So, here came the announcement of the first Warcraft mobile game – Warcraft Arclight Rumble. Obviously, it was met with a lot of hate and dislikes, roughly split in three major beefs (from my PoV, poorly justified):
- It’s a ripoff from Clash Royale/Whatever Supercell Games (please point which of other Blizzard titles was not a “ripoff” from the already existing genre/gameplay – except maybe The Lost Vikings)
- It has a cartoonish style (duh, it’s Blizzard – nothing new here since 90s)
- They better spent resources on other games.
TL;DR: in general, I liked what I saw, and for the first time in recent years with Blizzard I felt hype and excitement, but with a grain of salt, of course. Let’s elaborate.
First of all, the visuals/atmosphere. It’s no secret that different game genres all tap into our childhood IRL game experiences, and in general serve as sort of a substitute for them. Strategy games in particular are referring to IRL toy soldier battles, and Blizzard here goes up to eleven, deliberately designing their characters as toy soldiers. This relates deeply to my own preferences, so I can’t say no to that – in fact, it’s one of the biggest attractions in their new title in my case. Chibi-fied versions of well-known characters and units, designed in a childish, happy and trademark (yes, trademark) Blizzard manner, is a definite “yes”.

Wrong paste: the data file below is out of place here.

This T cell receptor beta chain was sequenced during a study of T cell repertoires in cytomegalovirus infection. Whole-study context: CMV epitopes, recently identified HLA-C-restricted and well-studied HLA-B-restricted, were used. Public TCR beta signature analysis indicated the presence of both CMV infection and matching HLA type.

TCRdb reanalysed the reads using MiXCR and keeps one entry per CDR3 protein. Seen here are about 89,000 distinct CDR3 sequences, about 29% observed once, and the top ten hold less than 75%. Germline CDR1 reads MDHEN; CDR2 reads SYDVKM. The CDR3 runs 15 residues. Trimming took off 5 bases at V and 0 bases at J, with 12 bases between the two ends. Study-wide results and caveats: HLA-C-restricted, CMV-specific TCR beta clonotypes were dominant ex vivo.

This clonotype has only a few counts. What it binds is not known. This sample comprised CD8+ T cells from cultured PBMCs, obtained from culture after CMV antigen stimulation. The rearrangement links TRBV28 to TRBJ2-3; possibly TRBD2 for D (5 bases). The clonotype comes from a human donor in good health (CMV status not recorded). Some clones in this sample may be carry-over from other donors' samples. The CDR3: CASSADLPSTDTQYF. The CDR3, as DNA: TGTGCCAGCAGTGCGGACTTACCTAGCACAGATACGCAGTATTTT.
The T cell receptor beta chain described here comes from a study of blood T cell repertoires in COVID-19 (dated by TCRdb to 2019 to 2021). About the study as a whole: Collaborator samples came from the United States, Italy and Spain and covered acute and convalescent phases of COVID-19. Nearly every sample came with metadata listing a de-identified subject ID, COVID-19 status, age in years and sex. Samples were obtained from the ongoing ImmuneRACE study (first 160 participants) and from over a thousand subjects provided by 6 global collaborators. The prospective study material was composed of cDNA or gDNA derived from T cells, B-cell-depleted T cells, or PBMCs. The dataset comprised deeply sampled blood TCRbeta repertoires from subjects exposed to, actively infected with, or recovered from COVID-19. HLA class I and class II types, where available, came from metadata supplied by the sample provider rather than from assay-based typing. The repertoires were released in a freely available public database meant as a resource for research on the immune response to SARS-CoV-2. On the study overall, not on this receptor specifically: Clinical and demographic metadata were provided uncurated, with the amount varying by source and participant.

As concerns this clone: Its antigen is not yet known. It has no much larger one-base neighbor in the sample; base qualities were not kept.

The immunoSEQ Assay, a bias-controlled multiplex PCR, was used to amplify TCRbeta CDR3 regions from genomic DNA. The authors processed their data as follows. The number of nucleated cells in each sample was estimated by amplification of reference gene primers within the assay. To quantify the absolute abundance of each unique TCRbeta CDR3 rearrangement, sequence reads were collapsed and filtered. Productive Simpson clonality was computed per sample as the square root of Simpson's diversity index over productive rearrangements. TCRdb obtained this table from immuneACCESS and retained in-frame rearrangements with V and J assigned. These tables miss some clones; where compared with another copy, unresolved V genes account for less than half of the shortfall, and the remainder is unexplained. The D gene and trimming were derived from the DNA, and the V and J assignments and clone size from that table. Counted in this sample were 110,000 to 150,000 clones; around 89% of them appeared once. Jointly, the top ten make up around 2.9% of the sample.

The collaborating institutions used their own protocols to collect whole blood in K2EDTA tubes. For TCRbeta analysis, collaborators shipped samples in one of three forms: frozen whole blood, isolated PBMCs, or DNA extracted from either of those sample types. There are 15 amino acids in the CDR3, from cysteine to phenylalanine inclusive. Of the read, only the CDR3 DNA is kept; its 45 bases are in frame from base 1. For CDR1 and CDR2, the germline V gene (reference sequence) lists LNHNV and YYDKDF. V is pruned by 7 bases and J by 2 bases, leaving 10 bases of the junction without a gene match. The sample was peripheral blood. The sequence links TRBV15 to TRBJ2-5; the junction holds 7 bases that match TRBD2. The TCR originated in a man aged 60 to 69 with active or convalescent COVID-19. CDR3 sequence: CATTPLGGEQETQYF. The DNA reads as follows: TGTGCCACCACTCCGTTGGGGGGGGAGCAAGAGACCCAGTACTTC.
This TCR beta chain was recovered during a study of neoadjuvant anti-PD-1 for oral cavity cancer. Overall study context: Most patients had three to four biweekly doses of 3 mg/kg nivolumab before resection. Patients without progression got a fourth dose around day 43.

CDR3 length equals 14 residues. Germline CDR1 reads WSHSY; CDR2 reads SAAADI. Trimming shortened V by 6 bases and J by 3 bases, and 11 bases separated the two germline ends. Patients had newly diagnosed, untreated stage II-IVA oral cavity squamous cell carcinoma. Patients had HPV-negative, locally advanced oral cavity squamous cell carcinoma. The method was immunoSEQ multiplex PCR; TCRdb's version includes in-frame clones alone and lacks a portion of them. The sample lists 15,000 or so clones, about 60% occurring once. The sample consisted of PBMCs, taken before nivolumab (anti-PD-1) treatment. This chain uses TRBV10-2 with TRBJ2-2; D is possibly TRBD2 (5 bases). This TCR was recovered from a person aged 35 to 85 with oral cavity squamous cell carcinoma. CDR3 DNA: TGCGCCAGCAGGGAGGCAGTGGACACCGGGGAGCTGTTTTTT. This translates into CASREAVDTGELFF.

Second, the genre. I haven’t played Clash Royale or whatever, but I had my share of tower defense games, and if done well, it’s a treat to me. You don’t micromanage as in real RTS (and it’s hard to do on a mobile phone, frankly), so rare strategical taps after making a decision fits a mobile game very well. The gameplay, abrupt as it was shown in presentation, seems lively, the goals are very clear, and you don’t operate dozens of systems. So far, they’re keeping it simple, spectacular, yet require a certain skill, knowledge and mastery. What I’m trying to say is that tower defense (or rather, tower offense) is a fitting genre for mobile gaming, with a focus on strategy, not tapping speed/precision, and it has all the potential for variety, complexity and expanding considering zones, maps, units, campaigns, factions and what not.